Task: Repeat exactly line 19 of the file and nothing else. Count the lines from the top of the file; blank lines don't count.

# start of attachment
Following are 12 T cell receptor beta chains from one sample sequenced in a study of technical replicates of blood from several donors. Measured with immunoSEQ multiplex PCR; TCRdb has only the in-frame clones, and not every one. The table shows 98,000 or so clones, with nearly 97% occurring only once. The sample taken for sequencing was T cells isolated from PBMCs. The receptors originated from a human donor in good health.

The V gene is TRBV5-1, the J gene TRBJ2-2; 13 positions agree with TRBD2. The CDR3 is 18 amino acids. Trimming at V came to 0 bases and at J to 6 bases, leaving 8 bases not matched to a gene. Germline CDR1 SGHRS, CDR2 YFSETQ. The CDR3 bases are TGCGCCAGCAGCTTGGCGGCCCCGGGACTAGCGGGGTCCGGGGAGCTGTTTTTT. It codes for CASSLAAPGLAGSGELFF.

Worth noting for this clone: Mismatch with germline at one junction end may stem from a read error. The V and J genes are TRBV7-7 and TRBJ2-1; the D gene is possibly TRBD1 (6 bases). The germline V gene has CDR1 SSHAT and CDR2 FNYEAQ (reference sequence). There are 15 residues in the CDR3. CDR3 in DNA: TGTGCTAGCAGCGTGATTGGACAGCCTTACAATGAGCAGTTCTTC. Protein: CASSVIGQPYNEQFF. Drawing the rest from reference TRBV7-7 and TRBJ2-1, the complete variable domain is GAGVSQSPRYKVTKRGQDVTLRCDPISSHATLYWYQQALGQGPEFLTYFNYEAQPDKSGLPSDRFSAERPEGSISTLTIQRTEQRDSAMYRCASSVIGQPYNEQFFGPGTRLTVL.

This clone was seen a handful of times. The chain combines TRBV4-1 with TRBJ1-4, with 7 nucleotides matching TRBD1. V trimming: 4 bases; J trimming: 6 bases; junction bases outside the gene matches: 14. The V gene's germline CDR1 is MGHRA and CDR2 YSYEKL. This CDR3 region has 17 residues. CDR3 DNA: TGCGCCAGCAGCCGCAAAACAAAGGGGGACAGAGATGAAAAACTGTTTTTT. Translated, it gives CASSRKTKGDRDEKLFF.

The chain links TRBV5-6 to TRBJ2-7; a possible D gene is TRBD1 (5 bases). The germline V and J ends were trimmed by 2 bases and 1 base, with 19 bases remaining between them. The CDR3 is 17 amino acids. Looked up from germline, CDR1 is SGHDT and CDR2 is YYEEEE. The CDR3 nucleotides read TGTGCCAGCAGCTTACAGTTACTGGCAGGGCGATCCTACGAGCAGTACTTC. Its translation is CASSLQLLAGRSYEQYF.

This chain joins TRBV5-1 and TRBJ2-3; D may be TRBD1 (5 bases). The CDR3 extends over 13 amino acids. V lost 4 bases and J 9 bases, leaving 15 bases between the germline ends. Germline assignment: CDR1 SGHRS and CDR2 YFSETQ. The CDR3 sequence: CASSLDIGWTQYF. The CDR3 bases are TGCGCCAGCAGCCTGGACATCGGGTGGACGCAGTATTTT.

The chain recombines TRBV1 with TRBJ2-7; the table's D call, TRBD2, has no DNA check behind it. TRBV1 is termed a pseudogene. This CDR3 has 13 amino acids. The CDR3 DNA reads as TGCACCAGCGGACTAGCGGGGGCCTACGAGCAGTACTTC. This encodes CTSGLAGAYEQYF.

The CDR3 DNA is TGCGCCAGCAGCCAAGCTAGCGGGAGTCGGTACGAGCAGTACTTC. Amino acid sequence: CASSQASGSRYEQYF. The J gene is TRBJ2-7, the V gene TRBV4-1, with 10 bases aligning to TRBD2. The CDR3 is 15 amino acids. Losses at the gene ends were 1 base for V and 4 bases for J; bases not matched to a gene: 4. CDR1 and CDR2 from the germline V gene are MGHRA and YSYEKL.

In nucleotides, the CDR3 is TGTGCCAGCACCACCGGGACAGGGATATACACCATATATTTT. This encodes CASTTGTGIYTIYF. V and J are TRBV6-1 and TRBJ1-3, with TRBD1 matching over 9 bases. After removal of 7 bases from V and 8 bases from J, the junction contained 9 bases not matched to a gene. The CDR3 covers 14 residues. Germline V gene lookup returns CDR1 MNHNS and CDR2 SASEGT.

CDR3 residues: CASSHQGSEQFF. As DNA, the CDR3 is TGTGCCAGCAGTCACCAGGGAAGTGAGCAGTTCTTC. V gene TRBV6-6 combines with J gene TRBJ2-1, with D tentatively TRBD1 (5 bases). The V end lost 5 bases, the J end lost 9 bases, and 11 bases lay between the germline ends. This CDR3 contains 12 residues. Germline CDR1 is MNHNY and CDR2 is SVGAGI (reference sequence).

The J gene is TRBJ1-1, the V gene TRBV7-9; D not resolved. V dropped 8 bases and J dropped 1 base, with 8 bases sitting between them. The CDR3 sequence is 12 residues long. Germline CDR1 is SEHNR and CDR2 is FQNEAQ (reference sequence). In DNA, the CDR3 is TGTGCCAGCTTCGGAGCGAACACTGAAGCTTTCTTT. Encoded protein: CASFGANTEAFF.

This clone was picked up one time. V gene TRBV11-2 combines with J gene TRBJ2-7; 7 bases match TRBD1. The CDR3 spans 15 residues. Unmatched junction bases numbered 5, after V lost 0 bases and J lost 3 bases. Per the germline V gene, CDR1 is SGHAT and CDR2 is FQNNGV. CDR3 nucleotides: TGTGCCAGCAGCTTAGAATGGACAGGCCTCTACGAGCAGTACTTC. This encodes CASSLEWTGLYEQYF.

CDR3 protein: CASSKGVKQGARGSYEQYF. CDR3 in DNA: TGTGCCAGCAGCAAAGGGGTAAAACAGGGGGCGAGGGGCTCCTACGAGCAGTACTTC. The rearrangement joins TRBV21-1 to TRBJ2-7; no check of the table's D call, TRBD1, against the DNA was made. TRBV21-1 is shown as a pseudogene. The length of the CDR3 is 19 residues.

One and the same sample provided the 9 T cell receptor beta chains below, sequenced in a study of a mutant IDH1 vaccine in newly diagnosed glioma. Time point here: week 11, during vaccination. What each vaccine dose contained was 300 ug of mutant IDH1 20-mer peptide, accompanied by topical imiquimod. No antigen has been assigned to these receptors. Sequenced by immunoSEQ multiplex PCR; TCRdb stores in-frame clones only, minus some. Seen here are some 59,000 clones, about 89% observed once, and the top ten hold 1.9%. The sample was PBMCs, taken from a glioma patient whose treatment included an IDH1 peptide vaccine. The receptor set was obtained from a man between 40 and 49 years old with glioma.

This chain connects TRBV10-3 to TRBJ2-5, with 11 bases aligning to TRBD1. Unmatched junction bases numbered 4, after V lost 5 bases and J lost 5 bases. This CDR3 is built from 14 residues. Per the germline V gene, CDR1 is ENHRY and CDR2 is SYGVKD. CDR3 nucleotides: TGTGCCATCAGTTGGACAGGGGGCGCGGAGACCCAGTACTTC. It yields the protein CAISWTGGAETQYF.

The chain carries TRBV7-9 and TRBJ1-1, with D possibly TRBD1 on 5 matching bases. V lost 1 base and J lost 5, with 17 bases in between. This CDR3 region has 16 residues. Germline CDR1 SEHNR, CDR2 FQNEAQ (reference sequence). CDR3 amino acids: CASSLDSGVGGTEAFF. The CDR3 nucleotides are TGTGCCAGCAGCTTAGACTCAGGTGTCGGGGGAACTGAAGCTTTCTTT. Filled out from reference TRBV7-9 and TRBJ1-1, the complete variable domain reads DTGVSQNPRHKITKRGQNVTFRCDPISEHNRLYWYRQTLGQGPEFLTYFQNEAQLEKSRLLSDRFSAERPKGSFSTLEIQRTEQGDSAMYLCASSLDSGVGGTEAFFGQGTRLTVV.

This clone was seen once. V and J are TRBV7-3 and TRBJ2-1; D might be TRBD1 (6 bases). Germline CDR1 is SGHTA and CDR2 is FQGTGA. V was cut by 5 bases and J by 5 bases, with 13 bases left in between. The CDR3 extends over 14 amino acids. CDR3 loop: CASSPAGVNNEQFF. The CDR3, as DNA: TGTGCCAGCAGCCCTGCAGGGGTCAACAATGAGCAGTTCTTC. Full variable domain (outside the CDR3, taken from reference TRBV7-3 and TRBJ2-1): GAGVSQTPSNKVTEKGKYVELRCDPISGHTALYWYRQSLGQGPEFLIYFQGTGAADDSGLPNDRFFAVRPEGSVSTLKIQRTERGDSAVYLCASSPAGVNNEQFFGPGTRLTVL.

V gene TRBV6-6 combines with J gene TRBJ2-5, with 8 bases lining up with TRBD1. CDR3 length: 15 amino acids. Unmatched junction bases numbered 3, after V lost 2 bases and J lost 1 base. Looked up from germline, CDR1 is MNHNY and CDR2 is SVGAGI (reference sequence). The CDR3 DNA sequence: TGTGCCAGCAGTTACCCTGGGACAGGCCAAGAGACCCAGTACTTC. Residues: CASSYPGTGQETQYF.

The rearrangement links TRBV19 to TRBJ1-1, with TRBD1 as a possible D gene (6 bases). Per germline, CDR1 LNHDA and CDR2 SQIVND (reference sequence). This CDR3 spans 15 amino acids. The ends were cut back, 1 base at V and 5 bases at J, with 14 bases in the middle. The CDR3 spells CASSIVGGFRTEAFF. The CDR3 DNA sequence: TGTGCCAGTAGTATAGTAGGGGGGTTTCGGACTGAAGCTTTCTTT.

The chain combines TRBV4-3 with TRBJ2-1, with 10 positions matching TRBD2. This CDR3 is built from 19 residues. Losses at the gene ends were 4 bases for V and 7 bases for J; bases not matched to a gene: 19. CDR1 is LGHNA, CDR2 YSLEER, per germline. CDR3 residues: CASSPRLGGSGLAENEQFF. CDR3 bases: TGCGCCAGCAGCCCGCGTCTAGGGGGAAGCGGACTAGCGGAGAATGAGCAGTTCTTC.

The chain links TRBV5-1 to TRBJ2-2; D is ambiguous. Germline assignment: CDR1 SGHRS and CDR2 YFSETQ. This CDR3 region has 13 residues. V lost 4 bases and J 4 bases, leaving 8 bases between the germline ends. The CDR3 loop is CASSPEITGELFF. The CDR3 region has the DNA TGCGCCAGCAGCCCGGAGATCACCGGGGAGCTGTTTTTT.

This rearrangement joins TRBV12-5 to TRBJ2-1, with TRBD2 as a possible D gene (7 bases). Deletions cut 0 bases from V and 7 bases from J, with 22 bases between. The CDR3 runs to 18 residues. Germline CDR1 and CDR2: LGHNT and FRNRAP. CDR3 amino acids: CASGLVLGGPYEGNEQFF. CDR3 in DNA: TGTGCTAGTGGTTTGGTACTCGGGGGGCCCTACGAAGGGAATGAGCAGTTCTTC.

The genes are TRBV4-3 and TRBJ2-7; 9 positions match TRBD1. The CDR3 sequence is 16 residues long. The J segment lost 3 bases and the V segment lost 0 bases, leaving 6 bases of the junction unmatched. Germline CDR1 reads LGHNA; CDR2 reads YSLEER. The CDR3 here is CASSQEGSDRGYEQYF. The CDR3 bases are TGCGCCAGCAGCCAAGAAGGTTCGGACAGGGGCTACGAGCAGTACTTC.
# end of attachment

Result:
The rearrangement links TRBV19 to TRBJ1-1, with TRBD1 as a possible D gene (6 bases). Per germline, CDR1 LNHDA and CDR2 SQIVND (reference sequence). This CDR3 spans 15 amino acids. The ends were cut back, 1 base at V and 5 bases at J, with 14 bases in the middle. The CDR3 spells CASSIVGGFRTEAFF. The CDR3 DNA sequence: TGTGCCAGTAGTATAGTAGGGGGGTTTCGGACTGAAGCTTTCTTT.